Dreadful sound here.


Why does 'roi' not have an article of some sort?


I think it's because "roi" is used as a sort of adjective in this case. It's not "The client is a king" but "the client is king", as in "the customer is always right"


This explains juandenil's & Bootsma's posts above - thank you. And Duo's own translation is not as good - I hope someone has "reported" it & asked for this translation to be accepted.


In French (and several other languages), you don't put an article between être and a profession. I suppose king is considered a profession :) http://french.about.com/od/vocabulary/a/professions.htm


I thought exactly that and put--a king,marked wrong


But with other professions, translating it back into English, we usually add an indefinite article.

Le client est juge. > The client is a judge.

Mon ami est chauffeur.> My friend is a chauffeur.

Right? Hmm..


It's an idiom, a cliche really that's often used as an advertising slogan.

"The customer is king!"


Contextually, I'm guessing it means "The customer is always right". Am I right?


Cette expression n'est pas vrai. Parfois, plusieurs fois, le client est mauvais! Je sais cela parce que je travaille dans un café.


Mais oui, je suis d'accord avec vous. :)


Le client est un tyran.


This being French, does that mean clients get decapitated there?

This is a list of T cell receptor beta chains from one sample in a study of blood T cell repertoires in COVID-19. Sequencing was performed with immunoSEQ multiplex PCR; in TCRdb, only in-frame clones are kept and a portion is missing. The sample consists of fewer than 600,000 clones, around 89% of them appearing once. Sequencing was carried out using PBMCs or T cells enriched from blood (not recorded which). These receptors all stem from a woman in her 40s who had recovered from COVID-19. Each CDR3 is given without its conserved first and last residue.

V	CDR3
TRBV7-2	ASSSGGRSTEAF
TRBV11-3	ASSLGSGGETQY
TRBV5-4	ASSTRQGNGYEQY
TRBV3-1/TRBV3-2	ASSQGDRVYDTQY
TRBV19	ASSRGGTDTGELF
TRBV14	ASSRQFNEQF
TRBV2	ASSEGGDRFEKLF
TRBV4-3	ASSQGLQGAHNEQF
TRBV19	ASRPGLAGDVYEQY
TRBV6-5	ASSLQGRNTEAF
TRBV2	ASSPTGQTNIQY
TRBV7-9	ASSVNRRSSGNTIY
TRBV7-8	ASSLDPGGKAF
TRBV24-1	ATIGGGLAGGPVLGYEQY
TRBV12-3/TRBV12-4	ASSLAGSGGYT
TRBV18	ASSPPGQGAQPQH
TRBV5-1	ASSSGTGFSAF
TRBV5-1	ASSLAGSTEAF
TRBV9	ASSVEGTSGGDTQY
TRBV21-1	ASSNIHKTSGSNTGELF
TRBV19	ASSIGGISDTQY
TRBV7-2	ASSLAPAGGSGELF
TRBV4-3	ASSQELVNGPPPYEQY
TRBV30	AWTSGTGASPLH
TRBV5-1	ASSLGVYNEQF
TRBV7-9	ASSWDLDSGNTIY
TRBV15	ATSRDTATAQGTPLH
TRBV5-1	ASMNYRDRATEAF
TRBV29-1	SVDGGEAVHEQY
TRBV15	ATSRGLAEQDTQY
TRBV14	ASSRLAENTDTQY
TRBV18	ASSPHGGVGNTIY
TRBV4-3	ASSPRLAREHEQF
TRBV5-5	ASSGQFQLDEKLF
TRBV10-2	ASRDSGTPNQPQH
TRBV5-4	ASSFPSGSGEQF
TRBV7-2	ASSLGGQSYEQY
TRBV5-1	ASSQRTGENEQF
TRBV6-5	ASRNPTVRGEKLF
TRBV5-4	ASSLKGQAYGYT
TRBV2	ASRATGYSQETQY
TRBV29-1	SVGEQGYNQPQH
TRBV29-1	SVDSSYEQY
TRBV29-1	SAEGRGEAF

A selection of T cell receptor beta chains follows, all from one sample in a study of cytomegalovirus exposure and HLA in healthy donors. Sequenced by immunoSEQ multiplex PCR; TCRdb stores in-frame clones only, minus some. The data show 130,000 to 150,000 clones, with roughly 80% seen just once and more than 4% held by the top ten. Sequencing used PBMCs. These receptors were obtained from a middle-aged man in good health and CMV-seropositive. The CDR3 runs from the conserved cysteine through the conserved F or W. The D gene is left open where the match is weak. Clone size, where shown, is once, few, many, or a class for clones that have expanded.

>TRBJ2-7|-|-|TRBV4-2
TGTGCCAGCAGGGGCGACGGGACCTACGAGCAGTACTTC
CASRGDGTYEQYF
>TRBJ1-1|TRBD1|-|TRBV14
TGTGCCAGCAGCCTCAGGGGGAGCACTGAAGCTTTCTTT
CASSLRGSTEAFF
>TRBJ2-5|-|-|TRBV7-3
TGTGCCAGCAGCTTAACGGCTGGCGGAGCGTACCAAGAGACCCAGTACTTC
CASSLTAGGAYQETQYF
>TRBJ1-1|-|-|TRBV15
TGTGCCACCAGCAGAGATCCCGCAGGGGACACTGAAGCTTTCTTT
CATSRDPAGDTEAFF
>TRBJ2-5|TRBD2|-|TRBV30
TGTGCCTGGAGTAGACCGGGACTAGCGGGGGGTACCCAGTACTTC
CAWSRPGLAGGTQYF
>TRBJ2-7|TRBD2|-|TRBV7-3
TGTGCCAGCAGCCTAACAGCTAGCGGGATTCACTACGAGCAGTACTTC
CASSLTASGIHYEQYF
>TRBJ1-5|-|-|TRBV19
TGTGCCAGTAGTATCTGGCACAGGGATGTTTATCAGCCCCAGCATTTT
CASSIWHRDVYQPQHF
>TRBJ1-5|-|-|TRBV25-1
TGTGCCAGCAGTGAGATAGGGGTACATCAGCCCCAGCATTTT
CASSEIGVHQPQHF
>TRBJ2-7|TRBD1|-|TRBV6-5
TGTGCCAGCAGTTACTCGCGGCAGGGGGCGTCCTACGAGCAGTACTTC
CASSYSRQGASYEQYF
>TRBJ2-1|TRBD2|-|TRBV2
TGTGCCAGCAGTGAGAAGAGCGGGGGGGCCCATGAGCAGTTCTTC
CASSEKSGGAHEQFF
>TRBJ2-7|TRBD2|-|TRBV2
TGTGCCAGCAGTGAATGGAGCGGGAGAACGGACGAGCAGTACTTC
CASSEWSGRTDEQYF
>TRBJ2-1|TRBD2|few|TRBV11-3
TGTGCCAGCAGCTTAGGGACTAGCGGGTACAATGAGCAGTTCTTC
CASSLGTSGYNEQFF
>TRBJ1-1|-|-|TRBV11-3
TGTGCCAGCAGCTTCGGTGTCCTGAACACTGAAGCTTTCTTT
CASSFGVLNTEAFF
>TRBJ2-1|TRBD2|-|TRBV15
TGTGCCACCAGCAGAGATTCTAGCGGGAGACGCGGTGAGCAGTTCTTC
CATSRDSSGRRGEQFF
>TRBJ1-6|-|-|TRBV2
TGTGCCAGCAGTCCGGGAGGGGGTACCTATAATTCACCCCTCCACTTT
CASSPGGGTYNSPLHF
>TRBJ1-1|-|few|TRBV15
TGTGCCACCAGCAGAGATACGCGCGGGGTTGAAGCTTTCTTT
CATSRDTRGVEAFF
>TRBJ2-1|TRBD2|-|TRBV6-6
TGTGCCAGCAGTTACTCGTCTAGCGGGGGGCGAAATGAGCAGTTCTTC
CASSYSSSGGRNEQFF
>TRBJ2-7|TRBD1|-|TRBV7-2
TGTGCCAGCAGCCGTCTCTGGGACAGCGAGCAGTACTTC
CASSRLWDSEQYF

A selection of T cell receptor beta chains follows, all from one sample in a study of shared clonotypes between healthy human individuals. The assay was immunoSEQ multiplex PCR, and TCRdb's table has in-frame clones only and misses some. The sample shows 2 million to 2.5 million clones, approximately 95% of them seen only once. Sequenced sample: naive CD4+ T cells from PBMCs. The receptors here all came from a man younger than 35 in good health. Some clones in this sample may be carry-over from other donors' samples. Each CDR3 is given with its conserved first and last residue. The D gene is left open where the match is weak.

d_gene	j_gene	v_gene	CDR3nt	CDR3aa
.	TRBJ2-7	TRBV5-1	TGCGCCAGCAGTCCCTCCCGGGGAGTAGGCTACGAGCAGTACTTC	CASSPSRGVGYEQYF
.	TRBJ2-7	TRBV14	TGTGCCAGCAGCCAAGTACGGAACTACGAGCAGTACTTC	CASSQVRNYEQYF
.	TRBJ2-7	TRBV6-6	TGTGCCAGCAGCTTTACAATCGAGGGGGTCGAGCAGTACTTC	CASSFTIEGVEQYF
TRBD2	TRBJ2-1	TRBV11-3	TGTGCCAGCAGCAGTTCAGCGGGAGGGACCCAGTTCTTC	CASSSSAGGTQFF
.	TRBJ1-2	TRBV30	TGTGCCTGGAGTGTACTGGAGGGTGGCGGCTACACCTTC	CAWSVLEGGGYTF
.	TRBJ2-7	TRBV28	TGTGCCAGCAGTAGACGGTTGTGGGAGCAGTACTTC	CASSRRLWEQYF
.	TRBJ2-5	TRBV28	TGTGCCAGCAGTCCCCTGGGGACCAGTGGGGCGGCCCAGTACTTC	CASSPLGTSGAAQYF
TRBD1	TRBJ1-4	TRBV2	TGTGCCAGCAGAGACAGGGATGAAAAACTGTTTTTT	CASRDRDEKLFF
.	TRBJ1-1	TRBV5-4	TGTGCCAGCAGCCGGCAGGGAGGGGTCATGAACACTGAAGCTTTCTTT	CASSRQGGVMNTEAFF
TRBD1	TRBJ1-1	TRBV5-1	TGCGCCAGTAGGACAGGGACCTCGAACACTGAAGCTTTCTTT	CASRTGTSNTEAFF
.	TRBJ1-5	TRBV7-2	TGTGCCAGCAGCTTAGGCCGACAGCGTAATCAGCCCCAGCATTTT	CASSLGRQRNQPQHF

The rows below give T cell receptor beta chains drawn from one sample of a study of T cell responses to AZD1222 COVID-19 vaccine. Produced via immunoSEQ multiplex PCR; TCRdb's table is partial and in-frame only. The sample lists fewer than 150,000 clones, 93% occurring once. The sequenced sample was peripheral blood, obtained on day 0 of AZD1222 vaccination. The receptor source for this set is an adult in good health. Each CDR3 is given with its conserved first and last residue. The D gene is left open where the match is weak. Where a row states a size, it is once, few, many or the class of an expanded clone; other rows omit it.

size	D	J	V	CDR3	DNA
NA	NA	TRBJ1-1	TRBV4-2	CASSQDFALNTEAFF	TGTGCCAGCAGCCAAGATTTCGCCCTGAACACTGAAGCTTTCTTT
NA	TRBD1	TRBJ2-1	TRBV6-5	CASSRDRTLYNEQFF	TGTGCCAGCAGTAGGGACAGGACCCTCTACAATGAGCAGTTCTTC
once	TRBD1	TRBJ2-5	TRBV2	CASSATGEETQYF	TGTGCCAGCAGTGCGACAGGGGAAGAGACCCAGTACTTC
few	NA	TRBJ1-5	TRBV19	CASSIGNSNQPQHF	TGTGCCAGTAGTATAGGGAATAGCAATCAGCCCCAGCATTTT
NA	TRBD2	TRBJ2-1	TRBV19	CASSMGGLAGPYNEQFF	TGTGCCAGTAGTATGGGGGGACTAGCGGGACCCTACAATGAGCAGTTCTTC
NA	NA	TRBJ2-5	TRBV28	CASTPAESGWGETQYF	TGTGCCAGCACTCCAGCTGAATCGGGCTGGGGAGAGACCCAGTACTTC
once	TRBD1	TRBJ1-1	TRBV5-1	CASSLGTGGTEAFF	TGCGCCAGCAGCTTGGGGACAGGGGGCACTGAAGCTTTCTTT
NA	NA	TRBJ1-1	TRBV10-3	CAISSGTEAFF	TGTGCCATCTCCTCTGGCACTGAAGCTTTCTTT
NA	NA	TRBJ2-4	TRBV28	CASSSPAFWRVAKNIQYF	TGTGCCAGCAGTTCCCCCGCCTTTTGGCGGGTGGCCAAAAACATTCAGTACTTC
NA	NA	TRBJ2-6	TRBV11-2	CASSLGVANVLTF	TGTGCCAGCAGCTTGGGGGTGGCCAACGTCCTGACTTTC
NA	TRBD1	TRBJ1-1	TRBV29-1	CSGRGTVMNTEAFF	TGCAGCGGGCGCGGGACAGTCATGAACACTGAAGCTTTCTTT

According to my French friends - the customer is most definitely never right!


I have to say, I think this is funny. In England Yes, the customer is King is a well known phrase. However, I never thought I'd ever see this expressed in French. My experience of encountering French staff in shops,cafe's, post offices and bars, would suggest that the customer/client is the nuisance. Still, this isn't the real world, it's only so that we learn the language. :)


A typical expression in English is "The customer is king".


I thought titles and professions just didn't include an article in french. The lesson before that said "his friend is a driver" didn't have the "un" before chauffeur. :/


As an American, I've never actually heard this used outside of Duolingo


I've never heard it in Australia. 'The customer is always right' is correct here - if only grammatically :D


I bet you don't watch much t.v. or you mute the commercials.


There is a company that is called that CIK telecom


I thought that the word "King" can be used like a profession or a degree: "he is the king", "he IS the king of Danmark", and also "he is A king" (the way you say"he is A doctor" "he is A teacher").

I'd like to know if "the costumer is King" is just a saying (so, out of rules) or It is an exception (so, gramaticaly stablished). Thanks


Not in France... :P


So in context, this means "the customer's always right."?


You could say:

  • The client / customer is A king.

However, since this is one of those times where the English matches the French exactly (using the noun as an adjective), the translation is perfect without an article. In English, this is done with official job titles: President, Head of the corporation, Secretary General, Chief, etc, whereas in French it is done with any job title, among other roles.


To me roi sounded like froid......